Resendez filed this action, asserting federal claims for racial discrimination, and state claims for defamation and intentional infliction of emotional distress. In response to a motion to dismiss, Resendez filed an amended complaint. The defendants then moved to dismiss the amended complaint as well. The Court referred that motion to the magistrate judge for preparation of a report and recommendation. In the report and recommendation, the magistrate judge recommended that the federal claims be dismissed for failure to state a claim, and that the Court relinquish supplemental jurisdiction over the state claims. Resendez timely objected to that report and recommendation, after which he moved to supplement his objection. The objections are now ripe for ruling.


         In reviewing a motion to dismiss for failure to state a claim upon which relief can be granted under Federal Rule of Civil Procedure 12(b)(6), the Court construes the complaint in the light most favorable to the plaintiff, accepts the factual allegations as true, and draws all reasonable inferences in the plaintiff's favor. Reynolds v. CB Sports Bar, Inc., 623 F.3d 1143, 1146 (7th Cir. 2010). A complaint must contain only a “short and plain statement of the claim showing that the pleader is entitled to relief.” Fed.R.Civ.P. 8(a)(2). That statement must contain sufficient factual matter, accepted as true, to state a claim for relief that is plausible on its face, Ashcroft v. Iqbal, 556 U.S. 662, 678 (2009), and raise a right to relief above the speculative level. Bell Atl. Corp. v. Twombly, 550 U.S. 544, 570 (2007). However, a plaintiff's claim need only be plausible, not probable. Indep. Trust Corp. v. Stewart Info. Servs. Corp., 665 F.3d 930, 935 (7th Cir. 2012). Evaluating whether a plaintiff's claim is sufficiently plausible to survive a motion to dismiss is “‘a context-specific task that requires the reviewing court to draw on its judicial experience and common sense.'” McCauley v. City of Chicago, 671 F.3d 611, 616 (7th Cir. 2011) (quoting Iqbal, 556 U.S. at 678).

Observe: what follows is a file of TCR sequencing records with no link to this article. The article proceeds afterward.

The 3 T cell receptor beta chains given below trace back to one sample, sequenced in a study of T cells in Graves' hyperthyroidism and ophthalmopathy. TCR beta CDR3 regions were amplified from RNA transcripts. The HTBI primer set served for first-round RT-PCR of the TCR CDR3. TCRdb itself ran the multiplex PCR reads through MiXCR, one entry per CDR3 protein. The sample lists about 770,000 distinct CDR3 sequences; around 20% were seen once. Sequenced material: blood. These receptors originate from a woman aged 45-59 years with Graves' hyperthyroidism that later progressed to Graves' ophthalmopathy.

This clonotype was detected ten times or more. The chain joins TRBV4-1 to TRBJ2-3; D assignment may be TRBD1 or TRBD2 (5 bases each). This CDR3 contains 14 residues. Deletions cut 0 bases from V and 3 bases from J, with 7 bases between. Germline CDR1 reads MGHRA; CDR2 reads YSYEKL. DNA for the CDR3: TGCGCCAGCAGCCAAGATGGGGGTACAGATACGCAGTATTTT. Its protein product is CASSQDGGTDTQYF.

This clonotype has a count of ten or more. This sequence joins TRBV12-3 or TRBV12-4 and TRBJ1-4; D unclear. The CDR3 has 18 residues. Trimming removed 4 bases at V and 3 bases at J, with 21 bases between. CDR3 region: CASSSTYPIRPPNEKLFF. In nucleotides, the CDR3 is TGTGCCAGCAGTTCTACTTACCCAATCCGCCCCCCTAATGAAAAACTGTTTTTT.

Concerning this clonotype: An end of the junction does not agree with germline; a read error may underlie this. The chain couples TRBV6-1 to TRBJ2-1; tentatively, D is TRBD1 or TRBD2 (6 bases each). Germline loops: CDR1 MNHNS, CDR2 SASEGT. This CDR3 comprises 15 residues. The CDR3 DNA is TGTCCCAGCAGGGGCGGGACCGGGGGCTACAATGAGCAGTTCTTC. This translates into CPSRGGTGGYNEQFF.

That same standard of review applies to the Court's review of the magistrate judge's report and recommendation. Under Federal Rule of Civil Procedure 72(b)(3), the district court must undertake a de novo review “of those portions of the magistrate judge's disposition to which specific written objection is made.” Johnson v. Zema Sys. Corp., 170 F.3d 734, 739 (7th Cir. 1999); Goffman v. Gross, 59 F.3d 668, 671 (7th Cir. 1995); see also 28 U.S.C. § 636(b)(1). Here, Resendez has objected to each of the magistrate judge's recommendations, so the Court evaluates the sufficiency of the complaint de novo.

         III. ...